5.4 - alexander the great
Post on 15-Sep-2014
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DESCRIPTIONThe glories of Alexander the Great. His conquering and his battle tactics. (I made this a long time ago, but recently discovered I hadn't published it here.)
Alexander the Great
The Peloponnesian Wars ended with Athens defeat in 404 BC.But, heck, why let that stop good bickering and fighting?The city-states continued to fight each other.Some of Spartas former allies joined with Athens and fought Sparta.
Thebes dealt Sparta a devastating loss in 371 BC at the Battle of LeuctraRemember how the armies would line up in matching phalanxes and march toward each other?In this battle, Thebes stacked its left flank with 50 ranks of soldiers. When it clashed with the Spartans 12 ranks deep right flank (which also had the best, most solid and experienced troops), they were completely overrun.The Theban right flank was in echelon (angled), so when the Spartan right flank is obliterated, the less experienced center and left flank panic and run before most of the rest of the Theban line even engages.Spartas aura of invincibility is gone and it becomes a second-rate power. Thebes star rises as well as that of the Sacred Band.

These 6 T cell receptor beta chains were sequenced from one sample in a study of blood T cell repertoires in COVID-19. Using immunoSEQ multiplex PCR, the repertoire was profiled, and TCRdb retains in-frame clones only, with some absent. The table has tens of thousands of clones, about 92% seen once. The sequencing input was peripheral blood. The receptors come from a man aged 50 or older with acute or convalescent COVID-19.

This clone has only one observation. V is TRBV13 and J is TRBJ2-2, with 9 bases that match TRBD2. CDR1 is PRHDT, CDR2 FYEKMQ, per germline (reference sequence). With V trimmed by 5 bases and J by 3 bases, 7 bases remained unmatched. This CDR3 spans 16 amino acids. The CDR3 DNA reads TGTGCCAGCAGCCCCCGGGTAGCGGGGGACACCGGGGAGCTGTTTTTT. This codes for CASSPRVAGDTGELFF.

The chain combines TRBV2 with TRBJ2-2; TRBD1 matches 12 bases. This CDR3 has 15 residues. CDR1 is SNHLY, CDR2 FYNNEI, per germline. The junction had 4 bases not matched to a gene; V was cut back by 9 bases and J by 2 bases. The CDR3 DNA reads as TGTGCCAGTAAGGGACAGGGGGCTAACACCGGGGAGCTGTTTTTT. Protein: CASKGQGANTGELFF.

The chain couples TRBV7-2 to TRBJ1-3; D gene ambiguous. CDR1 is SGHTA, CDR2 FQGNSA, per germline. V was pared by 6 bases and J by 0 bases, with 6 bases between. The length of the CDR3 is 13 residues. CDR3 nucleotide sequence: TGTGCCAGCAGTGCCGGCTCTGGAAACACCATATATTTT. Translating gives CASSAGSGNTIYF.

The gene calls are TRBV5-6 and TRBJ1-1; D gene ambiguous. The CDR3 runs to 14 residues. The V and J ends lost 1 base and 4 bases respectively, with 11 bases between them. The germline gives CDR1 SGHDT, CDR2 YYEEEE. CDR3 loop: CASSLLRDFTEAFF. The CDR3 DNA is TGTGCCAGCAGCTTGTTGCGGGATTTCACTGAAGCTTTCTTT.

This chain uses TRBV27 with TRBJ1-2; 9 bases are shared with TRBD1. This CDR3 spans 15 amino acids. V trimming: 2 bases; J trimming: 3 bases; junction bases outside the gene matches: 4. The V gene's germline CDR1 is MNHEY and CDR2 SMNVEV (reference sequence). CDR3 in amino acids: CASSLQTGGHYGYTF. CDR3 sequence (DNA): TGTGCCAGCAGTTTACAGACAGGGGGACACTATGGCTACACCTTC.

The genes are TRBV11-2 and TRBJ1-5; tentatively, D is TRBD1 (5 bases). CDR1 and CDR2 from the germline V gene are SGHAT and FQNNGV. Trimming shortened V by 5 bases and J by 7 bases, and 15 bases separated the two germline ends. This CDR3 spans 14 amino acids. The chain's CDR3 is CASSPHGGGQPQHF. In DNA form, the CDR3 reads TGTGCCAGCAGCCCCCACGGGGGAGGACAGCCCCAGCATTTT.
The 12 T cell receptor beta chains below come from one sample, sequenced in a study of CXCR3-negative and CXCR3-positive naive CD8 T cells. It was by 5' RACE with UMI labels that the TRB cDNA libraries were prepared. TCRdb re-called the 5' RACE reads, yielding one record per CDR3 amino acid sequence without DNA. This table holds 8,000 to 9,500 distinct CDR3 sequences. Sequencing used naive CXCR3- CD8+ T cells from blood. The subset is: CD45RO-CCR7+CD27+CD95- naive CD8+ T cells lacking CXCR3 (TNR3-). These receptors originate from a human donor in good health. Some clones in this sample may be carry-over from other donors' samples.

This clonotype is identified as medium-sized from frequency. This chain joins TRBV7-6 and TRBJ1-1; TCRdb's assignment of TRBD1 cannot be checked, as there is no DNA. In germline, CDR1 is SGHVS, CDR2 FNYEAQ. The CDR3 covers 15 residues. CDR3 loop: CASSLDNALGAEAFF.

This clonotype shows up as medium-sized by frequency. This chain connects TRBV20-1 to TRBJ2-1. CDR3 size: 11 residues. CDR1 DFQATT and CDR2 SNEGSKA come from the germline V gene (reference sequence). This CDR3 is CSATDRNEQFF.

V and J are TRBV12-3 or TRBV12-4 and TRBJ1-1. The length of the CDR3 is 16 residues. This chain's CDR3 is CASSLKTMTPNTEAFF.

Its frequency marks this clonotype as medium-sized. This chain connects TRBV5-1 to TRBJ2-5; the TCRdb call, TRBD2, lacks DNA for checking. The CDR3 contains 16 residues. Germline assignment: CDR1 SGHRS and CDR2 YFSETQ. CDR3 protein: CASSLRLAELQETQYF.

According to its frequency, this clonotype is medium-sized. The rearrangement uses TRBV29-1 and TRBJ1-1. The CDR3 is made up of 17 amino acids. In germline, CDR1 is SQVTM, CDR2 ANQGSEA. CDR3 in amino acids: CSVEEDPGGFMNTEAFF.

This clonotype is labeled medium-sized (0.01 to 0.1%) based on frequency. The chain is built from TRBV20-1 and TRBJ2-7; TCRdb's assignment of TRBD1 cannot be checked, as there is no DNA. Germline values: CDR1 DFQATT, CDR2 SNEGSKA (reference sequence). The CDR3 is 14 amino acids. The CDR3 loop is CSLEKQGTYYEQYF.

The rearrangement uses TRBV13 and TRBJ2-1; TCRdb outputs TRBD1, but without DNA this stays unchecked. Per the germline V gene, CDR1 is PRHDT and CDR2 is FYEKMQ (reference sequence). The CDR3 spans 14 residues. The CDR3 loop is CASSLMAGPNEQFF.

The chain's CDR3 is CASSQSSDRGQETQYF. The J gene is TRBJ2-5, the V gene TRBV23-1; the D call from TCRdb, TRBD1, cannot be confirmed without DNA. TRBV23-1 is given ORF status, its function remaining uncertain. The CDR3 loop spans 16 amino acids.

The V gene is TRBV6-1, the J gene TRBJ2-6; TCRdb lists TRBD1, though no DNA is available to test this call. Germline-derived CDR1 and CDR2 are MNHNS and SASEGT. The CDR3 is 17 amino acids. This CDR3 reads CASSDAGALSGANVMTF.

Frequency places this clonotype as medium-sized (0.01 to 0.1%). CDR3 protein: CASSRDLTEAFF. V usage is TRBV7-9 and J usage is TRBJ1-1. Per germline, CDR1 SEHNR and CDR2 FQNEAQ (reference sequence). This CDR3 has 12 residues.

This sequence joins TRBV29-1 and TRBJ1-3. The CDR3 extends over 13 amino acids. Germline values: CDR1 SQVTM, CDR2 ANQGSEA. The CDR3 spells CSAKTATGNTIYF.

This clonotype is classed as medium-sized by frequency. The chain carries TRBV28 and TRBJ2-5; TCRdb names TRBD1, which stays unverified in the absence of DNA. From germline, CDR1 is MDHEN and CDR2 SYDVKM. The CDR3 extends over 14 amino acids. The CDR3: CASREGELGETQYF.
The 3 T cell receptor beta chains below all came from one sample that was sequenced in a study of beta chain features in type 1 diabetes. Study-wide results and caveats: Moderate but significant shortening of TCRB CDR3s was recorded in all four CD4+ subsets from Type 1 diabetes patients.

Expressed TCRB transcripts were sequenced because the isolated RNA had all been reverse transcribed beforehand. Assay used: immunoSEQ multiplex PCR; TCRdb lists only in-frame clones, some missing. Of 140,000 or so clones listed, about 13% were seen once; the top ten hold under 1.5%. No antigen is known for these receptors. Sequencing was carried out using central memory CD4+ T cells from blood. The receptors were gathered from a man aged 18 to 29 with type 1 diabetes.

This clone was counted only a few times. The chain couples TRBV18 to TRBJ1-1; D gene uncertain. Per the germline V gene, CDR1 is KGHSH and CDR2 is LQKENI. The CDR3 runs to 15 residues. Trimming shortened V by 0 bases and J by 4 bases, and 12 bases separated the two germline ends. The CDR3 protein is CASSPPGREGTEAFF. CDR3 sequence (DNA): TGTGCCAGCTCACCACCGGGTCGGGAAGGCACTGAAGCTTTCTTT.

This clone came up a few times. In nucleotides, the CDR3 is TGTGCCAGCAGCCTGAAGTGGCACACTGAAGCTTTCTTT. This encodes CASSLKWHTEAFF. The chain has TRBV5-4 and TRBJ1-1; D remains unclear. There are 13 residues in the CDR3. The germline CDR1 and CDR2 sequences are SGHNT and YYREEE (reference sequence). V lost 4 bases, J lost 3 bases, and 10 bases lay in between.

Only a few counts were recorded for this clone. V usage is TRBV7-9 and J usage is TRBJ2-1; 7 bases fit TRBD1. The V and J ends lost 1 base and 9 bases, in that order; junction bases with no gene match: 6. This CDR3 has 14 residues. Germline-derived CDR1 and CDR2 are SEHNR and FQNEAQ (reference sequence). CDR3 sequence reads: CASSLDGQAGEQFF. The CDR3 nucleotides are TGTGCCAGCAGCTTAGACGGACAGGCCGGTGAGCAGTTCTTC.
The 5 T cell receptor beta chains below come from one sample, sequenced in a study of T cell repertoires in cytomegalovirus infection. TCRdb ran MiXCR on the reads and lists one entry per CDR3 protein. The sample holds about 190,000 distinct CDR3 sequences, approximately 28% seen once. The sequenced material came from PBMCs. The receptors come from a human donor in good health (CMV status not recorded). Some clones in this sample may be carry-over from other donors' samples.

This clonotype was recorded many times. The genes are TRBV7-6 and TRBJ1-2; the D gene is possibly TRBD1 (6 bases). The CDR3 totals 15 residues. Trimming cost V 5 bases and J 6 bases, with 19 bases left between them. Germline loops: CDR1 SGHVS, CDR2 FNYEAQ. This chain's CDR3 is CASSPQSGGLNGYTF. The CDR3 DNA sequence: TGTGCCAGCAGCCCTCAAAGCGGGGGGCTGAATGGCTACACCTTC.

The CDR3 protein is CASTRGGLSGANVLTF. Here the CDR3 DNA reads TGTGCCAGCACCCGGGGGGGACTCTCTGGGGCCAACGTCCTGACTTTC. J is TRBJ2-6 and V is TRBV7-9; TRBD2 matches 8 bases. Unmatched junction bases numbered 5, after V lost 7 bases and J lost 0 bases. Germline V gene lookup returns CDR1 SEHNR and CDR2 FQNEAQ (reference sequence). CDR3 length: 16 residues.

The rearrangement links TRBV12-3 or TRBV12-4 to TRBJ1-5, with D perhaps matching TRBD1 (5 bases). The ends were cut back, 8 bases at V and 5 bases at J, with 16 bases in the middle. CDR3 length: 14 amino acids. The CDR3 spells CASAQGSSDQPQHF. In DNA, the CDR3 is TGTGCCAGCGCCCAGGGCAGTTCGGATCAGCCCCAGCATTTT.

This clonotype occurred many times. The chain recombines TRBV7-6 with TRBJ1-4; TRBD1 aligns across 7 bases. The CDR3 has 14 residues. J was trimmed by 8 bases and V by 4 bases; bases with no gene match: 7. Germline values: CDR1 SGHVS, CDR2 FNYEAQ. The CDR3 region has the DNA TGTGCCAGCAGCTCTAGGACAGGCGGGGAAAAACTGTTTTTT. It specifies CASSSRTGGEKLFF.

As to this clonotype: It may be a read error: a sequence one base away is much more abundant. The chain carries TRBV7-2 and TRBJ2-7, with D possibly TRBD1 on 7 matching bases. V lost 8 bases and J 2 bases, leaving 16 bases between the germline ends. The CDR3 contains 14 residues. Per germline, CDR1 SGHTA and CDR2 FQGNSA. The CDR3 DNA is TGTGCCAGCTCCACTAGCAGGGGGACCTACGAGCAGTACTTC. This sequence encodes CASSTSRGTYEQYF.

Standard phalanx battle linesRed squares indicate best troopsPhalanx battle lines at Leuctra Thebans are on the bottom
Funny enough, by 362 BC, Athens and Sparta had allied against Thebes because they both feared Thebes growing wealth and power.The point is, because the major Greek city-states had been in a near constant state of periodic war for nearly 80 years, they were weakened in wealth, military ability, and manpower.This made them ripe for conquering.
Macedonia (or simply Macedon) was a kingdom to the north of Greece.
The Macedonians, who had strong Greek influences, considered themselves Greek.The Greeks, on the other hand, didnt and looked down on the Macedonians as being semi-barbaric.